Wichita, KS. My decisions this year regarding the election were a mixture of local and national concerns, and a mixture of strategic and expressive motivations. I live in a state which has seen a strongly libertarian/constitutionalist/Tea-Party-esque faction dominate the already dominant Republican party, with the result that Governor Sam Brownback will have almost entirely free reign in Topeka to privatize state services, cut education funding, and pursue an ever-lower income tax agenda in what I regard as a will-o-the-wisp pursuit of businesses and jobs which are purportedly fleeing our state in favor of Texas. Some have celebrated this move, seeing it as an important step towards recreating a Jeffersonian political economy. I could, perhaps, believe that if these moves had been joined by serious moves towards, or even just serious language about, issuing populist challenges to the power of interstate corporations, developing sustainable agrarian alternative markets, and increasing democratic participation. But instead, from the Koch brothers to our Secretary of State Kris Kobach, the line has been pro-corporate and anti-democratic. Hence, I felt the best I could do—beyond the contributions I’d make in time and money to different candidates—was to vote (in vain, as it turned out) a straight Democratic ticket in all local and state-wide races on my ballot, something that I’d never done before, if only to show moral support for the only organized opposition to Brownback’s pious but wrong-headed attempt to revolutionize our state government.
Insofar as the presidential election was concerned, I knew that Kansas’s electoral college votes would, of course, go to support Mitt Romney; this gave me a certain degree of expressive license. If I’d lived in a swing state, my choice would have been harder. I find President Obama’s expansion of executive power, his murderous drone war in Pakistan and Afghanistan, his dismissive attitude towards the terrible costs of our endless war on drugs, his weakness in the face of the rapaciousness of Wall Street, his support for the invasive HHS contraception mandate, and his basic lack of concern for our civil liberties to be appalling . . . but I also know that a President Romney would, with the exception of the HHS mandate, probably adopt every single one of these postures, and moreover likely go along with a Republican agenda which aims to defund, repeal, or destroy the limited number of genuinely good things which Obama had, however partially, managed to accomplish. Being spared the burden of casting a vote for president which might actually matter in a statistical sense, I instead went with Jill Stein of the Green Party. The Greens have many flaws, to be sure–I’m still waiting for a genuine Christian Socialist, Red Tory, or Solidarity movement to emerge in the U.S. But until that ever happens, the Greens are at least giving voice to those who defend environmental sustainability and local democracy, opposing the dominance of Wall Street’s finance capitalism and providing the space and resources towards building cooperative alternatives instead. As a left communitarian, the Greens are probably a natural home for me, culturally conservative though I may be, and it was a pleasure to be able to write in a vote for as honorable a representative of those views as Stein.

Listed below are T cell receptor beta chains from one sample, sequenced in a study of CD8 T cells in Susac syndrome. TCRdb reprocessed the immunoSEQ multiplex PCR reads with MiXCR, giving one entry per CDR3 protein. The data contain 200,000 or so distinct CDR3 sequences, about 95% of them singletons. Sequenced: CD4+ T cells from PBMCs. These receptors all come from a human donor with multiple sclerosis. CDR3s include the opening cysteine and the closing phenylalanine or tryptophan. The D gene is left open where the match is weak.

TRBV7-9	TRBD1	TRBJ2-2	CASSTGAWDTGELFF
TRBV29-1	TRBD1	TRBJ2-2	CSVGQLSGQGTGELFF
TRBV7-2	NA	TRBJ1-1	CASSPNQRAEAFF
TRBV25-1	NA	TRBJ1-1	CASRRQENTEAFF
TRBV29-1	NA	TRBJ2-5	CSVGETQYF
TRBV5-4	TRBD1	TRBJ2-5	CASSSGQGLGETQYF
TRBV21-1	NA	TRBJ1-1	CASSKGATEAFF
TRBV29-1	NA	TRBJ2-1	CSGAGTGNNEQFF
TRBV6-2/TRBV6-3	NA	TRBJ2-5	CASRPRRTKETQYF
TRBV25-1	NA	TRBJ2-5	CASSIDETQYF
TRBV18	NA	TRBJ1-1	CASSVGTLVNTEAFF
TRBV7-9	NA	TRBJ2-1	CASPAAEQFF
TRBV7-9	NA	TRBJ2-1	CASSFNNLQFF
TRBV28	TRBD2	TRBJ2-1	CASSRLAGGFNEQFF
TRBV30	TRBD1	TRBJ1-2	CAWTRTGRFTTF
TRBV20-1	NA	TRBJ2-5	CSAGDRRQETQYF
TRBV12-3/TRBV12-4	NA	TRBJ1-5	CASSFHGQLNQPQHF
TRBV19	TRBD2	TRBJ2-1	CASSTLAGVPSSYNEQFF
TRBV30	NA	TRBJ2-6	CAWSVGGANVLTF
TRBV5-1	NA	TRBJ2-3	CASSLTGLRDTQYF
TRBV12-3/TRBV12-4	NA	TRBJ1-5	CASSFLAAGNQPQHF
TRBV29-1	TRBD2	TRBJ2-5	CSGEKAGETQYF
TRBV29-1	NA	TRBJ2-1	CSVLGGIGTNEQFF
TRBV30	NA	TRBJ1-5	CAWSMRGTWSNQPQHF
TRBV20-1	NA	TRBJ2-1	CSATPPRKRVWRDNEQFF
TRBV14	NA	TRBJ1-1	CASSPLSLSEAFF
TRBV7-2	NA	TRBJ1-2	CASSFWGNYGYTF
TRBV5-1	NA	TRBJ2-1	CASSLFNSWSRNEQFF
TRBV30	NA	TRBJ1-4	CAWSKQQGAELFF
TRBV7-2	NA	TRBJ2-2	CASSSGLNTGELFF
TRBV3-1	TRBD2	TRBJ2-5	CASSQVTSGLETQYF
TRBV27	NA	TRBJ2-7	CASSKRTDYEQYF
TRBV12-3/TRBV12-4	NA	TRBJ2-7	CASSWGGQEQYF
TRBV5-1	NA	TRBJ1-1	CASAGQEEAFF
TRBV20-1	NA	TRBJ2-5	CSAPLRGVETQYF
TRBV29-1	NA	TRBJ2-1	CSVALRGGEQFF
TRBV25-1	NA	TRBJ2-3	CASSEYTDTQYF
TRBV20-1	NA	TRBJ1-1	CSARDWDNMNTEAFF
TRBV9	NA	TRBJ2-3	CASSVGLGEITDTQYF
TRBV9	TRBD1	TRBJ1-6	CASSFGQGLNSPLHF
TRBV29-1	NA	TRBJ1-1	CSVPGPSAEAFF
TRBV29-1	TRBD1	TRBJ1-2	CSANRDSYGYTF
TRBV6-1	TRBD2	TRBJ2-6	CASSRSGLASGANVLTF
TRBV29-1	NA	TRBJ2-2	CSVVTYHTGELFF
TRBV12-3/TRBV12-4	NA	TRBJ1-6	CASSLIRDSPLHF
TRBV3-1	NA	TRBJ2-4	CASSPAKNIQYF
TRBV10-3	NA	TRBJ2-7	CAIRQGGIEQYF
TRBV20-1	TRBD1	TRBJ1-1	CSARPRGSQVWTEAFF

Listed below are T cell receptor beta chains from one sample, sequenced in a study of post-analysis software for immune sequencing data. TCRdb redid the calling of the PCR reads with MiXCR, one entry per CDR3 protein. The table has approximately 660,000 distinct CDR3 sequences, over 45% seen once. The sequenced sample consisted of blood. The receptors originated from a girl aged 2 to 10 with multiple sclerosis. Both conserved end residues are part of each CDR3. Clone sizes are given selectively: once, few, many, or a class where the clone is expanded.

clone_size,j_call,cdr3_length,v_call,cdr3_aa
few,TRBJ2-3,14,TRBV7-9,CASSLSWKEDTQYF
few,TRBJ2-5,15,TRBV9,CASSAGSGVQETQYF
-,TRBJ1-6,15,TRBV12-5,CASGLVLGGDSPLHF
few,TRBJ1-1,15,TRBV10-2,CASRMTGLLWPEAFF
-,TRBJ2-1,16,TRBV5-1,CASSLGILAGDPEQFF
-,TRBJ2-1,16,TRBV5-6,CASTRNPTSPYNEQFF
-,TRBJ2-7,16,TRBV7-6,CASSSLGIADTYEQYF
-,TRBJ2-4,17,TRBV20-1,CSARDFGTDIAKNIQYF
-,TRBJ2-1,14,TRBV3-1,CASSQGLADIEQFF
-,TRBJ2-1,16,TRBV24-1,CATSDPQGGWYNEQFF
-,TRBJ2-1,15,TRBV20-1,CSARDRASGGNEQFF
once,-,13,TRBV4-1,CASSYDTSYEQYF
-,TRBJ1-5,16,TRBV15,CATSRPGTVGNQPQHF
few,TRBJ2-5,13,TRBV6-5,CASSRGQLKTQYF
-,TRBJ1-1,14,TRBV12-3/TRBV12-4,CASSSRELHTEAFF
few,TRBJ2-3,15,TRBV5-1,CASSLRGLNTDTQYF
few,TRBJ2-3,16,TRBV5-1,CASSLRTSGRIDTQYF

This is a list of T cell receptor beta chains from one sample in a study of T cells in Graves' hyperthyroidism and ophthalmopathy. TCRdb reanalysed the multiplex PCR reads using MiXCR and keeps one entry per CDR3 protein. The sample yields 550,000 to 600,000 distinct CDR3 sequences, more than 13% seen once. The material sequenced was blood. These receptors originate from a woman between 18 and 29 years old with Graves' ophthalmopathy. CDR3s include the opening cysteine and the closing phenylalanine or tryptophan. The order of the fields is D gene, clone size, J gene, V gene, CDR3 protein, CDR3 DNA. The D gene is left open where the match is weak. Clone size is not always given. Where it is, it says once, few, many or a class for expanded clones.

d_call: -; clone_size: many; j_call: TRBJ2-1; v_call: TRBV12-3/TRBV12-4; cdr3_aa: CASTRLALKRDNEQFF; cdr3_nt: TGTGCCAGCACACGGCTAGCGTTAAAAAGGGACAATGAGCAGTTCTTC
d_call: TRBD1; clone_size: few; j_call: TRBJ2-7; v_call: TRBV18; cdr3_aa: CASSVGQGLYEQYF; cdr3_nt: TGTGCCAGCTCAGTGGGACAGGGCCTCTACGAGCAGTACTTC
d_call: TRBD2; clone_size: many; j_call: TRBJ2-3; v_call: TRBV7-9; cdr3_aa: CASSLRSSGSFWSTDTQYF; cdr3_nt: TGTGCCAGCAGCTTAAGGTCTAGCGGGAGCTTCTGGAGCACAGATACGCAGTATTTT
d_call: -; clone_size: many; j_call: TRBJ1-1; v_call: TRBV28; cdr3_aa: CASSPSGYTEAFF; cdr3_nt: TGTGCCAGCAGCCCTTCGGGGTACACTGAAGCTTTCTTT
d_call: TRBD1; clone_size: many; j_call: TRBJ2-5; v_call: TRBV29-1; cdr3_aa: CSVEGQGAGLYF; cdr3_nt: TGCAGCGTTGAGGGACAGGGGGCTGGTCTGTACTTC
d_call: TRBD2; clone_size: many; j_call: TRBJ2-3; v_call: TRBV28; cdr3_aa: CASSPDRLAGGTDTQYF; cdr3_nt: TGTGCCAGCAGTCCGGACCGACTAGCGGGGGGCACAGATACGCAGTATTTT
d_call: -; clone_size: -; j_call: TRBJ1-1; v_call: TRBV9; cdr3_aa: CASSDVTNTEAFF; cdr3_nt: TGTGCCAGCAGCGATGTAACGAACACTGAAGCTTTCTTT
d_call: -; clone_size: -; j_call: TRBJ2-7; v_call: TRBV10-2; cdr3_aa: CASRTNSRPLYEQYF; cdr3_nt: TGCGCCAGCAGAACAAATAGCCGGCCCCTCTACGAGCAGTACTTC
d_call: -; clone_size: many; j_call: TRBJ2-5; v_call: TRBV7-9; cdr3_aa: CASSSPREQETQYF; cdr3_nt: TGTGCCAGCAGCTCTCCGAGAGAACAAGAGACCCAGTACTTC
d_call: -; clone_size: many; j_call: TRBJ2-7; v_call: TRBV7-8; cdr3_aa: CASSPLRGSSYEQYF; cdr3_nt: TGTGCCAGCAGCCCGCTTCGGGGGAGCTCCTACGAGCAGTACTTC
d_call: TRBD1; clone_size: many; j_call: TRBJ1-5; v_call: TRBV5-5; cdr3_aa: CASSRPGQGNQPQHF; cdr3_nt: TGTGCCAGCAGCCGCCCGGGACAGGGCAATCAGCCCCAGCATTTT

—Russell Arben Fox
Kentucky. Being ruled for four more years by the son of a Marxist foreigner distresses me less than one might expect. After all, since I seek to preserve my people’s identity, faith, and historical memory, I must accept that the American system itself aims — by hook or by crook — at neutralizing my voice. A Romney victory would not have changed this; indeed, what worries me is that well-meaning folk afflicted by Obama will remain duped by the good cop/bad cop routine of Republican and Democratic elites. For my part I don’t lament the GOP’s failure to vanquish the enemy; the GOP is the enemy. True, here in Kentucky it’s typically Louisville Democrats who openly delight in any perversity whereby those who settled this state can be made to roll over in their graves. But the Republican leadership too celebrates “creative destruction” as the preferred path to a Brave New World of bigger corporations and better consumerism. Thus by feeding Christian patriots the lie that their participation in the system is meaningful, the Republican Party is a relief valve for liberalism.